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Bicyclo[2.2.1]heptane (red box) has two planes of symmetry. It is achiral. Placing a phenyl ring at $\ce{C2}$ in A and B removes the symmetry and renders both structures chiral. A has the phenyl syn to the methano bridge while B has the phenyl syn to an ethano bridge. They have the same atom connectivity but different arrangements in space. They are ...


7

The product you have drawn looks like an exo-product. Conformation 1 leads to an exo-transition state that produces exo 2 as the enantiomer shown. With an achiral catalyst ent-exo 2 would also be formed as a racemic pair. To obtain the racemic endo product, flip the diene 180o in conformation 1 to obtain endo 2. For the enantiomer, flip the unsaturated ...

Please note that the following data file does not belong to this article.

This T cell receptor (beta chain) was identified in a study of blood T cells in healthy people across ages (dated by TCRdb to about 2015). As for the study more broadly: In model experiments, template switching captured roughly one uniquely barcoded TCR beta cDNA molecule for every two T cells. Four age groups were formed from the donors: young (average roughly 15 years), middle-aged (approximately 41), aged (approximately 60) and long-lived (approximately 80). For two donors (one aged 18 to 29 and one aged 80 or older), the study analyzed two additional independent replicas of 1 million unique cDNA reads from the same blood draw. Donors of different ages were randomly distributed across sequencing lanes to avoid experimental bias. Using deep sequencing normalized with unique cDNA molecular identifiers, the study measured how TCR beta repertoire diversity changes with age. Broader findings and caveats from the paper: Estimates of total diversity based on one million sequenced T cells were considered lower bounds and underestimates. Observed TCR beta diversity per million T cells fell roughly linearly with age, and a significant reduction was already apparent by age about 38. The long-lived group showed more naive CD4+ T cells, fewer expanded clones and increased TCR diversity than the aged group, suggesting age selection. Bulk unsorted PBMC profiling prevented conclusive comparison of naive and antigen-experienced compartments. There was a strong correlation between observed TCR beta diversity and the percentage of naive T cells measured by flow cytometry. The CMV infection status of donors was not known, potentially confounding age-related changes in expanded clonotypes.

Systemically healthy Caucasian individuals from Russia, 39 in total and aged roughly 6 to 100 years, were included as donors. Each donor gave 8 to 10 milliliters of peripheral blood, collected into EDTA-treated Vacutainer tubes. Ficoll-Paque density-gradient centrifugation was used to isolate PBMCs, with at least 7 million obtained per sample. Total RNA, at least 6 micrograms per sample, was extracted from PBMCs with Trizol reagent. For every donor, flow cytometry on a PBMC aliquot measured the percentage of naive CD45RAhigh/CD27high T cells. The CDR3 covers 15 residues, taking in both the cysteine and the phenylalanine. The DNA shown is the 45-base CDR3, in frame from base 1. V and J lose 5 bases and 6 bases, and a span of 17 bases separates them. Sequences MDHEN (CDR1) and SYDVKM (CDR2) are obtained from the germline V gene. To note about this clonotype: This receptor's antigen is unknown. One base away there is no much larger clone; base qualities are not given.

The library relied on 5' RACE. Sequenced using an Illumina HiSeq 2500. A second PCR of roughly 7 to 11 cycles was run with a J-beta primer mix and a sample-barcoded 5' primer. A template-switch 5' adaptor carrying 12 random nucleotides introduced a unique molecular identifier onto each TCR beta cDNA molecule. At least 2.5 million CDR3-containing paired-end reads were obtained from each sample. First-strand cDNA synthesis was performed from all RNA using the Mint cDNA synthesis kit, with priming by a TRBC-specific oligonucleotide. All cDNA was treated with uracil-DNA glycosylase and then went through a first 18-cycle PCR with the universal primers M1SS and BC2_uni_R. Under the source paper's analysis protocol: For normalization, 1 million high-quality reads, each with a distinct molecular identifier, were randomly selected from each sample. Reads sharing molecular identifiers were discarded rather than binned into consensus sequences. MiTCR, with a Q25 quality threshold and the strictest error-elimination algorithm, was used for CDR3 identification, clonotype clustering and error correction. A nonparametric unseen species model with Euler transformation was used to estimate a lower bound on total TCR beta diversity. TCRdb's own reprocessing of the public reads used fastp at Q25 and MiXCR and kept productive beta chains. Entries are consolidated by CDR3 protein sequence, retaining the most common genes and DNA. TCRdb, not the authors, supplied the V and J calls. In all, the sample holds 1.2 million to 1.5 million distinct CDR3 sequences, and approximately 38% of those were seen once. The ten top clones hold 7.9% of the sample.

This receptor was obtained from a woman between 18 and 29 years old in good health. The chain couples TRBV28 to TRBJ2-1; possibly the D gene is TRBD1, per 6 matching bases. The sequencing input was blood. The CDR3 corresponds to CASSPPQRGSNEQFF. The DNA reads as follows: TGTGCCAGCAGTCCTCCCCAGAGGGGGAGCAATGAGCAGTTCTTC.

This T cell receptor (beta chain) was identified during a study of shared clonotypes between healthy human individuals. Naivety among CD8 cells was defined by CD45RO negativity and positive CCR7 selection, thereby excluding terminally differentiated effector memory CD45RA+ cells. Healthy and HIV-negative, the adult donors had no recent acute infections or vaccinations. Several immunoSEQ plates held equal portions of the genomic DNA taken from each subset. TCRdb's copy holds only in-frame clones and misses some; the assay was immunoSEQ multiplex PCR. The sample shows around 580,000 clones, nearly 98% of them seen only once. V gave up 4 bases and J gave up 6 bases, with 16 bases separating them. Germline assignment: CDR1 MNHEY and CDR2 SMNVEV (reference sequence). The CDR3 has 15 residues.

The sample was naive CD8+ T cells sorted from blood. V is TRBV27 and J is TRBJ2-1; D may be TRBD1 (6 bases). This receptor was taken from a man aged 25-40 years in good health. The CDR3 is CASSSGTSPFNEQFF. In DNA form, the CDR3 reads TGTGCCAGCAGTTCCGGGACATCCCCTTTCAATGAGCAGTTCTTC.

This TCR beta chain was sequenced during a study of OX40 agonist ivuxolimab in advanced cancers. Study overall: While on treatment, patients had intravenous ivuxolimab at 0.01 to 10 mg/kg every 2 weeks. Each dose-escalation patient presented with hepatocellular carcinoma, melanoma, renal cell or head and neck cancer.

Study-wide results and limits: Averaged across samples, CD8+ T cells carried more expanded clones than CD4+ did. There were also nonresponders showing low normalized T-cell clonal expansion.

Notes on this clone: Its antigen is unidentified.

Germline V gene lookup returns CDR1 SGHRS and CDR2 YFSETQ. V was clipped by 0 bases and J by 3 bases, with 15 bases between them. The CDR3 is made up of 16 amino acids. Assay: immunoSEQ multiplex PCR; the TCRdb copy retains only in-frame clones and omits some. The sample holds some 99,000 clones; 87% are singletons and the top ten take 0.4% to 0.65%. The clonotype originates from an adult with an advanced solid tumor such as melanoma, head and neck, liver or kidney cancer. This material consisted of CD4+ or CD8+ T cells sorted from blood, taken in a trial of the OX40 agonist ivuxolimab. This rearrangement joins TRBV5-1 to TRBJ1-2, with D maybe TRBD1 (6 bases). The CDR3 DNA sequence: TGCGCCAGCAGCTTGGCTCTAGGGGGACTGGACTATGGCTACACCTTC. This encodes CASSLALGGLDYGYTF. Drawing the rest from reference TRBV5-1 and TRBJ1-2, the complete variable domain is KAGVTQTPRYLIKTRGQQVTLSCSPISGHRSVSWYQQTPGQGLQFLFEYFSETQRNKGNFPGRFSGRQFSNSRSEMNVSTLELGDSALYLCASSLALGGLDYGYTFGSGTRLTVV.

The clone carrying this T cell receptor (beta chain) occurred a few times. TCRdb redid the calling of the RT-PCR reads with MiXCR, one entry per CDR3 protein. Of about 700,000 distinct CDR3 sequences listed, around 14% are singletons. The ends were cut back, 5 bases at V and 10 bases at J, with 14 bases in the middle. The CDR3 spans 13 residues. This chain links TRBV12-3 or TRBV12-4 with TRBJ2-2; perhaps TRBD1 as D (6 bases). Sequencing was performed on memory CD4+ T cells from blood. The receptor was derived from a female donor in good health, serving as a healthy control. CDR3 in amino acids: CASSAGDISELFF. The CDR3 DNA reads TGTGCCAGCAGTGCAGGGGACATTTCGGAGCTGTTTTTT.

6

For me, the most foolproof way to identify the endo and exo products is to look at the stereochemistry in the product. Consider first a standard intermolecular Diels–Alder reaction: I labelled the substituents on the diene $\mathrm{R^t}$ and $\mathrm{R^c}$, for trans and cis respectively, to describe their position with respect to the single bond in the ...


3

From the conceptual perspective applying (CIP)-rules, you are right; beside the carbon atom both $\alpha$ to nitrogen and the carboxylate, the nitrogen may be either up or down the plane of the cycle -- and given the pattern of substitution (including the free electron pair on $\ce{N}$), there could be diastereomers of proline. However in praxi there are not....


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